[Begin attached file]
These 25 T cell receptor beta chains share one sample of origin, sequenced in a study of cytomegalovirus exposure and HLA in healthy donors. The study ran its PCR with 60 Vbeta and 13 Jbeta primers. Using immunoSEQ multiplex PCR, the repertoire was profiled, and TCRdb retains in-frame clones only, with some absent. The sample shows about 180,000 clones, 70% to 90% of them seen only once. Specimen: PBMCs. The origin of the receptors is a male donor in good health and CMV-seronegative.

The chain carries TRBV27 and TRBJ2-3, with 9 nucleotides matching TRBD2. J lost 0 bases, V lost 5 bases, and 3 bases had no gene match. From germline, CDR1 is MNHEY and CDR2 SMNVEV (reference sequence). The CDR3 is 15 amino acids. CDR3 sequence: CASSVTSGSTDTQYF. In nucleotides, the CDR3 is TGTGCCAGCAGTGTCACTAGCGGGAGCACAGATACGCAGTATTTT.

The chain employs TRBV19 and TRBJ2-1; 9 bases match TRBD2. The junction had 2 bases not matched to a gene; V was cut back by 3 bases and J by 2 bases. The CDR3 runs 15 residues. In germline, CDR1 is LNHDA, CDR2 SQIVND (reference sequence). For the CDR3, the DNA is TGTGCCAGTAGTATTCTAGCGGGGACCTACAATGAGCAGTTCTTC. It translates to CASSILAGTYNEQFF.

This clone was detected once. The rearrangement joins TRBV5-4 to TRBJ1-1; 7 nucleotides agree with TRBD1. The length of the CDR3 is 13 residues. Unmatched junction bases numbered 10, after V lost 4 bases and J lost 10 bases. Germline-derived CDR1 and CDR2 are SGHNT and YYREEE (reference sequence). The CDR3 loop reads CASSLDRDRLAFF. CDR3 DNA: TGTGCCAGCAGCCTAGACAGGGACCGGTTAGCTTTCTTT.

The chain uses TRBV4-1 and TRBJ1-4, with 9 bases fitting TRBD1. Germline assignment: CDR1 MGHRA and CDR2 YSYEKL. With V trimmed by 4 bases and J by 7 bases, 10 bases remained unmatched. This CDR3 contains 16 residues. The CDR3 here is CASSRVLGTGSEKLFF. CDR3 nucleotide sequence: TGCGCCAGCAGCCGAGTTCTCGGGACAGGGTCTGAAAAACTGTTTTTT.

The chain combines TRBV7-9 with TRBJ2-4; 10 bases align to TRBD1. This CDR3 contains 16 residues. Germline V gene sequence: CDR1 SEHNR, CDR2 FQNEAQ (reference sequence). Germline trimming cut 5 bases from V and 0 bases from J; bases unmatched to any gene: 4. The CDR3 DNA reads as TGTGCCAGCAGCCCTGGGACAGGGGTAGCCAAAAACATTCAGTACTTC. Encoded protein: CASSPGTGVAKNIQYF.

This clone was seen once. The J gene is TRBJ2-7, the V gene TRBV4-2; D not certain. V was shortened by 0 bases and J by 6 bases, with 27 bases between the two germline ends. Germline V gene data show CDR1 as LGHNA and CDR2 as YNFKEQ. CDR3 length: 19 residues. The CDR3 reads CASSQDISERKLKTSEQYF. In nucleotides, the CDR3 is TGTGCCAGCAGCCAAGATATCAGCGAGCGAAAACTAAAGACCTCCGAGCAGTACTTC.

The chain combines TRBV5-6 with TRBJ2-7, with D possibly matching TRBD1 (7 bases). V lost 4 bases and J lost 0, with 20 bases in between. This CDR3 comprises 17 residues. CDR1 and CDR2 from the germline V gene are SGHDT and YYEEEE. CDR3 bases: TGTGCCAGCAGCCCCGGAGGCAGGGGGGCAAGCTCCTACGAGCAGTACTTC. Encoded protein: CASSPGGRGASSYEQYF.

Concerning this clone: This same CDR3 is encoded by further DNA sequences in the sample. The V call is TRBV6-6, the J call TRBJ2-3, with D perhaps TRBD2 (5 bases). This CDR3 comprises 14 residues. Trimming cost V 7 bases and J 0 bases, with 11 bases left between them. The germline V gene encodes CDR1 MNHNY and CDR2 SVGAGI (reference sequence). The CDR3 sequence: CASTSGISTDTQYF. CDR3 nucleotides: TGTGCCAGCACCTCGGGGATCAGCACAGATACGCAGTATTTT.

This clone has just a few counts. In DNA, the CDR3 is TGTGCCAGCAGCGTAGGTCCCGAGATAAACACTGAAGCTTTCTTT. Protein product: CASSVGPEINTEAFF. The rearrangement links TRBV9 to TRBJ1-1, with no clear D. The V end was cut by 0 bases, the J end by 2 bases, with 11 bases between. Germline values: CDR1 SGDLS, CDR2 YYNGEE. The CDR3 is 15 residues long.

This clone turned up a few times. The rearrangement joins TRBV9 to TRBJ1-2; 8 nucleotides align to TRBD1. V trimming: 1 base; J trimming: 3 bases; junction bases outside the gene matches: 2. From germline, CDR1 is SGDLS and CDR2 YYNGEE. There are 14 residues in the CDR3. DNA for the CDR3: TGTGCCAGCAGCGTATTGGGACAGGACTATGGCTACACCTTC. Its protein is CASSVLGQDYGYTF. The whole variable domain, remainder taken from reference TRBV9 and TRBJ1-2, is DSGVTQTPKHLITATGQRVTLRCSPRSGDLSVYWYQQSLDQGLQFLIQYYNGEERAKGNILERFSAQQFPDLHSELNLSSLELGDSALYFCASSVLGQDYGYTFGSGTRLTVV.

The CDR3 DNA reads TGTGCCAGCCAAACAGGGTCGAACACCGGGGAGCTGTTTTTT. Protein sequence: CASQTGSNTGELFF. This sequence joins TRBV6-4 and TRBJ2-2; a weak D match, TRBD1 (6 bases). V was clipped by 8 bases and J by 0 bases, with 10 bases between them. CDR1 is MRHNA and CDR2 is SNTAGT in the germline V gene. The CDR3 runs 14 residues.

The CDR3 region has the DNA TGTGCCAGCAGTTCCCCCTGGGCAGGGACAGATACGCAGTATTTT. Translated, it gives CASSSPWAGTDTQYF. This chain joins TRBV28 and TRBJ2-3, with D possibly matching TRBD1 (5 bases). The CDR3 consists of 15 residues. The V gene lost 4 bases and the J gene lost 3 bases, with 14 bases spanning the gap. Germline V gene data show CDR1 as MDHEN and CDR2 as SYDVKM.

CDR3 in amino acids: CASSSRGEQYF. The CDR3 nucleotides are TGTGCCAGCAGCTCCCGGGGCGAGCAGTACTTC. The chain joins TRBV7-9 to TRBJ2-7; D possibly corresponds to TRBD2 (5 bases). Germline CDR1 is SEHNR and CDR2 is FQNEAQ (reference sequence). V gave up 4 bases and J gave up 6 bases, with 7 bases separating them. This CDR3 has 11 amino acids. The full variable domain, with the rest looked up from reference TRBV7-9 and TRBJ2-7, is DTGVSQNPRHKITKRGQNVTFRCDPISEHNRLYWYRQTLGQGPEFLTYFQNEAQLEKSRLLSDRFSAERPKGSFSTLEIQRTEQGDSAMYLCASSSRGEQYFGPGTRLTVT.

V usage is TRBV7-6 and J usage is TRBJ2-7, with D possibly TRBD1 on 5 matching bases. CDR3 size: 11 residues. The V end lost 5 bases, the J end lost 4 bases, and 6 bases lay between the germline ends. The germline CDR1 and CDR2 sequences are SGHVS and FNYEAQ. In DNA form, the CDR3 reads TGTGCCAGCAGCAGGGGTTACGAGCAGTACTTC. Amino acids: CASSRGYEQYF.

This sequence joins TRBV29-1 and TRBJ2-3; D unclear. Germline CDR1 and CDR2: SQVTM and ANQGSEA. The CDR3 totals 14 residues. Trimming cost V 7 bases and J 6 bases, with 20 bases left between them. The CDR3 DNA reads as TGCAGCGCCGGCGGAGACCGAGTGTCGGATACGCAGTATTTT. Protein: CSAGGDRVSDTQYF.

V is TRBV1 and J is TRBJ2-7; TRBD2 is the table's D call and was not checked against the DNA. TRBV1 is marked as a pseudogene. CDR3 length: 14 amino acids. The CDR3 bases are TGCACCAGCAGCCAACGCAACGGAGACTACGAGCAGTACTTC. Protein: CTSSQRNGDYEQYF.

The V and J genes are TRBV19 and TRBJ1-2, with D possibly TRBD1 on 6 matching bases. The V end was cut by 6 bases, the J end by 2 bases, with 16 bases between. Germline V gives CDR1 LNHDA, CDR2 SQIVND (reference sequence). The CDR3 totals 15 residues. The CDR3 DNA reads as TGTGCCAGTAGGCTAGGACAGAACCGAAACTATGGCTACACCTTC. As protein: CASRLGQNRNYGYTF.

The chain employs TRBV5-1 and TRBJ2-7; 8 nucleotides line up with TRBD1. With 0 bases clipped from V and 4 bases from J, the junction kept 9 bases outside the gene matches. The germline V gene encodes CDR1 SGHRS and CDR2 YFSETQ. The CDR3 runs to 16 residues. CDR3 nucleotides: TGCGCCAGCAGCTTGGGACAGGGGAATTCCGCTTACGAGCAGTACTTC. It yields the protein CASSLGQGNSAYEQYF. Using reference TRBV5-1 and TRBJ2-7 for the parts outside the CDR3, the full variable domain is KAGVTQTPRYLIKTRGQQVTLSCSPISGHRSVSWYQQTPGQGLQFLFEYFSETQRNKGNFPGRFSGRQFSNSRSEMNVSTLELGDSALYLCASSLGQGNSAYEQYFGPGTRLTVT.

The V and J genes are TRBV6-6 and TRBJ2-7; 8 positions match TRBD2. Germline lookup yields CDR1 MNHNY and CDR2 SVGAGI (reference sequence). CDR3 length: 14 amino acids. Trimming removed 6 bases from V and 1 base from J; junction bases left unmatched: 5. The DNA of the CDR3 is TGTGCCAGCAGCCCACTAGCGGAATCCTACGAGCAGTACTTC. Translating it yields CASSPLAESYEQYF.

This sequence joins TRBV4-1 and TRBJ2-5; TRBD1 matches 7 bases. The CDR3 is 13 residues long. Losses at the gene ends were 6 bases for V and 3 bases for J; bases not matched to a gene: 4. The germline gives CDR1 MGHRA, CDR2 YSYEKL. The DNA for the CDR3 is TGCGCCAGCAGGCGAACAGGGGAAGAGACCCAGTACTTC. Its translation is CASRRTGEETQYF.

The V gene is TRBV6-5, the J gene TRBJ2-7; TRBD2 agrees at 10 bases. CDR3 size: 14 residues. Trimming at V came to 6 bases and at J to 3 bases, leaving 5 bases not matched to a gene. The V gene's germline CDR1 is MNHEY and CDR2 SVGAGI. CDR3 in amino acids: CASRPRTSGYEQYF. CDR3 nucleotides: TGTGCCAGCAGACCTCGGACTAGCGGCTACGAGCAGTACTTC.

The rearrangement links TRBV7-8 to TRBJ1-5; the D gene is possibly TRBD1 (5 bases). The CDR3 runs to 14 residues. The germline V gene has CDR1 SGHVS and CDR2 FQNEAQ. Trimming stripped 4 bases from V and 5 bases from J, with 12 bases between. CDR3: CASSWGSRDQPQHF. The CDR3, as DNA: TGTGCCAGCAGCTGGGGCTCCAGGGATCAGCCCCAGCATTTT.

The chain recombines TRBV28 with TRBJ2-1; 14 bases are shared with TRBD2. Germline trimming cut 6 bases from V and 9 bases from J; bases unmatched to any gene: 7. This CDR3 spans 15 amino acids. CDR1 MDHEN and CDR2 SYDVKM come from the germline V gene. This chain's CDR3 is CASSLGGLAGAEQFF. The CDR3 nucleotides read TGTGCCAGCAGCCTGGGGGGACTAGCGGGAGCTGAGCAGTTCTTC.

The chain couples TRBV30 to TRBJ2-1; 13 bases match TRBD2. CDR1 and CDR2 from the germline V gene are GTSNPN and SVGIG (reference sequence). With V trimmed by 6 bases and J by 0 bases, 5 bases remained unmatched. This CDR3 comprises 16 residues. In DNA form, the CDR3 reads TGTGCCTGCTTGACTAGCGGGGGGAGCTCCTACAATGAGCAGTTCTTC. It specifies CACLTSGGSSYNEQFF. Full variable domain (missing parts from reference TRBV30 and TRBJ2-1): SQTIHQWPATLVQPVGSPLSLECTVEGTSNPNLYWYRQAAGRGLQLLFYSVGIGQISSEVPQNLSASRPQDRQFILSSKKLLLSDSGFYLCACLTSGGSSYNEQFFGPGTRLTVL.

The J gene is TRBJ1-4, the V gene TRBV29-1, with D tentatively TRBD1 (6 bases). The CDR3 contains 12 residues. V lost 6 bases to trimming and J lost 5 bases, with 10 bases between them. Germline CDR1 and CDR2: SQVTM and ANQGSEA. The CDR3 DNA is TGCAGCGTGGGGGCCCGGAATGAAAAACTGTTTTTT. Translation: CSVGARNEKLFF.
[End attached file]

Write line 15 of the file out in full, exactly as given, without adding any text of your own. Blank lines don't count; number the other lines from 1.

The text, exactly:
V usage is TRBV7-6 and J usage is TRBJ2-7, with D possibly TRBD1 on 5 matching bases. CDR3 size: 11 residues. The V end lost 5 bases, the J end lost 4 bases, and 6 bases lay between the germline ends. The germline CDR1 and CDR2 sequences are SGHVS and FNYEAQ. In DNA form, the CDR3 reads TGTGCCAGCAGCAGGGGTTACGAGCAGTACTTC. Amino acids: CASSRGYEQYF.